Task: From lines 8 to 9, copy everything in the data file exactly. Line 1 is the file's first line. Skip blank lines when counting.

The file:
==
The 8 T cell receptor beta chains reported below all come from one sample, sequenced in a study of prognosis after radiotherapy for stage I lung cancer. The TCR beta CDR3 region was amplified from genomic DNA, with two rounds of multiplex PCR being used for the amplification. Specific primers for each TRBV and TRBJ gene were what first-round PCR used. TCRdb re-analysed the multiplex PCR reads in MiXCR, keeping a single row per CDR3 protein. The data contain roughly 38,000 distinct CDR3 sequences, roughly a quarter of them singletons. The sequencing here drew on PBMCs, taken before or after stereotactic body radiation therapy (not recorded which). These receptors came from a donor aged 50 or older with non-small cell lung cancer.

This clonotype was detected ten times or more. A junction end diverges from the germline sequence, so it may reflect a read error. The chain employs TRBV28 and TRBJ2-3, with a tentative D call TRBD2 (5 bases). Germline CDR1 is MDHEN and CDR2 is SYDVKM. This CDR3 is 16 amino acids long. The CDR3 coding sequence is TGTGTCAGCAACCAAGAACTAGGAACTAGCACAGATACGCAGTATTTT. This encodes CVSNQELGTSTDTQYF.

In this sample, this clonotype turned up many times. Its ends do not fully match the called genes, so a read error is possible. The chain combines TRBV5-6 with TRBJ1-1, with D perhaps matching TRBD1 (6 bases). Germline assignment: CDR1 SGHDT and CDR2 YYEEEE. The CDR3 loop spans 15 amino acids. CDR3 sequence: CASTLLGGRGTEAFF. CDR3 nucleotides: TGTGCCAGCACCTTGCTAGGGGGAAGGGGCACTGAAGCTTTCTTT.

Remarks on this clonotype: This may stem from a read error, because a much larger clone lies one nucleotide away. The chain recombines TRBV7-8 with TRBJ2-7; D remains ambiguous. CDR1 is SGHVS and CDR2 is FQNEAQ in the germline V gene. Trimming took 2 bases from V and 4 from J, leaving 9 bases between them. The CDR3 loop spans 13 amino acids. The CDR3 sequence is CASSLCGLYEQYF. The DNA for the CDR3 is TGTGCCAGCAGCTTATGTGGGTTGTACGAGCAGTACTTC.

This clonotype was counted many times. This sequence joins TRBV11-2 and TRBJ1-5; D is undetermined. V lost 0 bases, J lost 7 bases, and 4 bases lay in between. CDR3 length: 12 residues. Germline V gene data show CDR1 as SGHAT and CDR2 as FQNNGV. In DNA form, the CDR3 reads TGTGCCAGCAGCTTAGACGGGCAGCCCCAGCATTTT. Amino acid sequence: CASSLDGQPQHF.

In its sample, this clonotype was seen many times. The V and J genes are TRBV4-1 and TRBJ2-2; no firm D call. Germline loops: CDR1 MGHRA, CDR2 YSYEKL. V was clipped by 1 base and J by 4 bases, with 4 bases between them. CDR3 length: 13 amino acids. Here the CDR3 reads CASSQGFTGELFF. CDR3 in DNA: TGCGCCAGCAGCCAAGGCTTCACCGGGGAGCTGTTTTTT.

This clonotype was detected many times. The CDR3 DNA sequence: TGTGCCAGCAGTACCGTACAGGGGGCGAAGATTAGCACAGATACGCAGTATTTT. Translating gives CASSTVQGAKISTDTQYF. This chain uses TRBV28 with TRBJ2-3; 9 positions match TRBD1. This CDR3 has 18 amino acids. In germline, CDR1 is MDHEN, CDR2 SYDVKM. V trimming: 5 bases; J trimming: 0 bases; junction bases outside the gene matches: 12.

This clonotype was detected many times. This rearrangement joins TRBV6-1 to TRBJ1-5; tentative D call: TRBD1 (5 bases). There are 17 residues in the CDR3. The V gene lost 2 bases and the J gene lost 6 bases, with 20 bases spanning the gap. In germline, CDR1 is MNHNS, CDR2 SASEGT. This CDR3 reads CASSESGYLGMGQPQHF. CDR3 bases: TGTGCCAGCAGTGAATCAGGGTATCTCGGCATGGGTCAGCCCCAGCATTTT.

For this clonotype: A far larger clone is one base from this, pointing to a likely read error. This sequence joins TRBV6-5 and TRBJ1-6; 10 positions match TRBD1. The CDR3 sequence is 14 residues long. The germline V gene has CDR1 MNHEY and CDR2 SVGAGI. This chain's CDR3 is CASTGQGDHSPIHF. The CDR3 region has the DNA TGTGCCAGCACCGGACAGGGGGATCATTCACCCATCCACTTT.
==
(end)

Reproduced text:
This clonotype was detected many times. This rearrangement joins TRBV6-1 to TRBJ1-5; tentative D call: TRBD1 (5 bases). There are 17 residues in the CDR3. The V gene lost 2 bases and the J gene lost 6 bases, with 20 bases spanning the gap. In germline, CDR1 is MNHNS, CDR2 SASEGT. This CDR3 reads CASSESGYLGMGQPQHF. CDR3 bases: TGTGCCAGCAGTGAATCAGGGTATCTCGGCATGGGTCAGCCCCAGCATTTT.

For this clonotype: A far larger clone is one base from this, pointing to a likely read error. This sequence joins TRBV6-5 and TRBJ1-6; 10 positions match TRBD1. The CDR3 sequence is 14 residues long. The germline V gene has CDR1 MNHEY and CDR2 SVGAGI. This chain's CDR3 is CASTGQGDHSPIHF. The CDR3 region has the DNA TGTGCCAGCACCGGACAGGGGGATCATTCACCCATCCACTTT.